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Mendeley

Redefining impact – altmetrics now on journals from BMJ

21 Oct, 13 | by Claire Bower, Digital Comms Manager, @clairebower

In growing numbers, scholars are moving their daily work to the Internet. Online reference managers, such as Zotero and Mendeley, have grown in popularity, the latter claiming to store over 470 million articles (substantially more than PubMed). In addition, as many as a third of scholars are on Twitter and a growing number cultivate scholarly blogs.

As a result of the increasing scholarly use of social tools like Twitter, Facebook and Mendeley, there is a need to track scholarly impact on the social web by creating new filters. The call for new metrics has been answered by a group of researchers who have dubbed the movement as  ‘altmetrics‘.

In support of this year’s theme for Open Access Week, ‘redefining impact’, BMJ has introduced the Altmetric widget across all articles published in BMJ’s portfolio of journals.*

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BrowZine: new iPad app taking academic libraries by storm

1 Feb, 13 | by Claire Bower, Digital Comms Manager, @clairebower

There seems to be a trend emerging amongst US academic libraries. The University of Florida is just one of many institutions trying out a new iPad app, free to students, that could make academic research a far less cumbersome experience.

Browsable Newsstand of Library's Journals | BrowZine iPad App ScreenshotSaved Journal Articles | BrowZine iPad App Screenshot

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Mendeley: reducing the lag in research impact analysis

9 Aug, 12 | by Claire Bower, Digital Comms Manager, @clairebower

Mendeley, the free reference manager and academic social network, has released an Institutional Edition for research and impact analysis and signed up a number of leading academic establishments along the way.

Announced on Monday, Mendeley Institutional Edition (MIE) is a module developed to give librarians and heads of library insight into the way researchers work and use their library collection at document level. By offering the MIE to their end users, institutions can seemingly stimulate their productivity and gain real-time feedback on the usage of library content.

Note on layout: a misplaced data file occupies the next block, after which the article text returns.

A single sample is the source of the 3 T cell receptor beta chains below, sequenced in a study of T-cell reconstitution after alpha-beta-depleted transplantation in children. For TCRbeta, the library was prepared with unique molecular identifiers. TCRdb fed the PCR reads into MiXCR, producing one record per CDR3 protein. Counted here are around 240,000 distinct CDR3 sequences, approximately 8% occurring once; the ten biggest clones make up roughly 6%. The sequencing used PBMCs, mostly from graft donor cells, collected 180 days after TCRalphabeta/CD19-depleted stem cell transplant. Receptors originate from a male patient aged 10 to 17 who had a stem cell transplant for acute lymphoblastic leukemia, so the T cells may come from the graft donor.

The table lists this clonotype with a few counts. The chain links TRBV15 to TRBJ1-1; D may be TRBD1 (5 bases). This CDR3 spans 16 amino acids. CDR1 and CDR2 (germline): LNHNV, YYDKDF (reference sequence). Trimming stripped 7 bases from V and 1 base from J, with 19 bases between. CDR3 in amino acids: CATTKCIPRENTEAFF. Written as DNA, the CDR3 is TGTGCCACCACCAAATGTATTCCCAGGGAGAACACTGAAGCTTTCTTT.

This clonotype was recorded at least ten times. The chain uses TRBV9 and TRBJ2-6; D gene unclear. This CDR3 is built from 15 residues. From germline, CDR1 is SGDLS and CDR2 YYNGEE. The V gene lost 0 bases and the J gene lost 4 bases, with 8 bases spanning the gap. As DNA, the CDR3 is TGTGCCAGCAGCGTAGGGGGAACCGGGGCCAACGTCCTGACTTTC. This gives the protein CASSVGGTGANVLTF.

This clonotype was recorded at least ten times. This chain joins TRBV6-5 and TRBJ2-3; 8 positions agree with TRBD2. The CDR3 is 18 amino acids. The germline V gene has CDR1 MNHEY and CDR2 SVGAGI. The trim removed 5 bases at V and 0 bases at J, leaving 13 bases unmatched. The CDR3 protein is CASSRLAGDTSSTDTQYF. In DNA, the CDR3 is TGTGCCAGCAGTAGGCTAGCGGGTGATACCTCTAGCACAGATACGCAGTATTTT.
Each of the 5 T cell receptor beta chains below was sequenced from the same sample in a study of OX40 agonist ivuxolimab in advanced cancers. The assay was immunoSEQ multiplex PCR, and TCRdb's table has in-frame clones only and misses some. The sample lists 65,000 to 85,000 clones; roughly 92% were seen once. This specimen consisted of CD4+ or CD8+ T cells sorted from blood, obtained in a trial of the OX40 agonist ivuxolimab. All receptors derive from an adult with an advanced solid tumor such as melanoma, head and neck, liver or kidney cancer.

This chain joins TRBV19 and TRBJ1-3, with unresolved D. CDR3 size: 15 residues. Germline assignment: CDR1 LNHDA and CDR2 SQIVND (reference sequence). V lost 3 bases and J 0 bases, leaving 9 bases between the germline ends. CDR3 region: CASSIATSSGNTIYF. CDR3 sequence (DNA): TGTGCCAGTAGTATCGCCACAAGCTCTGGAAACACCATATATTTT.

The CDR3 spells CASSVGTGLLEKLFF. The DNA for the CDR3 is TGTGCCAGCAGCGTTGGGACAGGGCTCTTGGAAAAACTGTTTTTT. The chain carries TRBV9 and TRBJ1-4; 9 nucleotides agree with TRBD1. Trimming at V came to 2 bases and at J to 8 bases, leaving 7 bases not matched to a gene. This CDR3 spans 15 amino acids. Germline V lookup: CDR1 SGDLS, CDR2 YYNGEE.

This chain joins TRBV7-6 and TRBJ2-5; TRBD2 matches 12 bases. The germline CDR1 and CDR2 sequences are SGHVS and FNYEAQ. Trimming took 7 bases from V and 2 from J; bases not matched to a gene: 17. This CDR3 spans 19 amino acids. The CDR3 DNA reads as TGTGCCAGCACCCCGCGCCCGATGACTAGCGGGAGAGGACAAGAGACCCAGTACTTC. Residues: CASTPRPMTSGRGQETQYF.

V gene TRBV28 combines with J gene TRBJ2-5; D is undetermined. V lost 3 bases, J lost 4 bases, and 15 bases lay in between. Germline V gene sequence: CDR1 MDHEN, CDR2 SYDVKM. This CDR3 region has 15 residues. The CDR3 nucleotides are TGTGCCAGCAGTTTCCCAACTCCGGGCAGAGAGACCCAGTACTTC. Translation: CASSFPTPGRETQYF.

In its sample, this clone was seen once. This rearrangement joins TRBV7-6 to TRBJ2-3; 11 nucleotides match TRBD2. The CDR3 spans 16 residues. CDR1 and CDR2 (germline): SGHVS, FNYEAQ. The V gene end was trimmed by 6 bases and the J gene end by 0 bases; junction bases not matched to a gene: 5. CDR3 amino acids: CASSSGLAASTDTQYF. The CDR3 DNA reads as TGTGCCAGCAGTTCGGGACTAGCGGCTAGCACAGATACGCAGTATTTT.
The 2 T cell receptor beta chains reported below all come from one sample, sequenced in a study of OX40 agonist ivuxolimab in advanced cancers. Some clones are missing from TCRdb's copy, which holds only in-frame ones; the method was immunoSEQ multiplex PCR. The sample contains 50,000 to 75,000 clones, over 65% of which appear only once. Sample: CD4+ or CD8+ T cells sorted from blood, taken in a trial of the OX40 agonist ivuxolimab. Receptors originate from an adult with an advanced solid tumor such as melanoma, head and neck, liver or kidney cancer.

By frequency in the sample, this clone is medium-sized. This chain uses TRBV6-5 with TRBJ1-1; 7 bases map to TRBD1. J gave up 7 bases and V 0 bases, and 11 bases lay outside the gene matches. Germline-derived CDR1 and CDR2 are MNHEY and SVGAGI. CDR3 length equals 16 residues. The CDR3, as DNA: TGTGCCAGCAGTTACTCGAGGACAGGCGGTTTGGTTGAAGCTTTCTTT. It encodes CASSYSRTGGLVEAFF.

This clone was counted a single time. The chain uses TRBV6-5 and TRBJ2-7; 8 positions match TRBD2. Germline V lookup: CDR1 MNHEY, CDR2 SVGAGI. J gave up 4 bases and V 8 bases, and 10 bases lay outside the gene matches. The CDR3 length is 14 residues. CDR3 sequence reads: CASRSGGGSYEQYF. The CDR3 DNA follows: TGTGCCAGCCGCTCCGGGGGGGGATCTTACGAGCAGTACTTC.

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A new species of lab website?

5 Jul, 12 | by Claire Bower, Digital Comms Manager, @clairebower

In response to static, neglected lab websites that have become the norm, a Princeton scientist (Ethan O. Perlstein) has personally invested in the design of a site that will inspire fellow academics to openly share their research. In addition, with his academic appointment coming to an end, http://perlsteinlab.com/ is a great way to establish a personal brand.

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Total-Impact: tool for researchers combines traditional and alternative metrics

24 Feb, 12 | by Claire Bower, Digital Comms Manager, @clairebower

“As the volume of academic literature explodes, scholars rely on filters to select the most relevant and significant sources from the rest,” the altmetrics manifesto argues. “Unfortunately, scholarship’s three main filters for importance are failing.” Peer review “has served scholarship well” but has become slow and unwieldy and rewards conventional thinking. Citation-counting measures such as the h-index take too long to accumulate. And the impact factor of journals gets misapplied as a way to assess an individual researcher’s performance, which it wasn’t designed to do.

There are various tools that provide an easy interface for finding out readership metrics for a researcher. Until recently, none of these allowed users to choose what is included or enabled non-traditional artefacts to be combined with traditional ones. This is where Total-Impact, a new offering from the altmetric community, comes in. more…

Share your genotype: openSNP wins Mendeley/PLoS API Binary Battle

2 Dec, 11 | by Claire Bower, Digital Comms Manager, @clairebower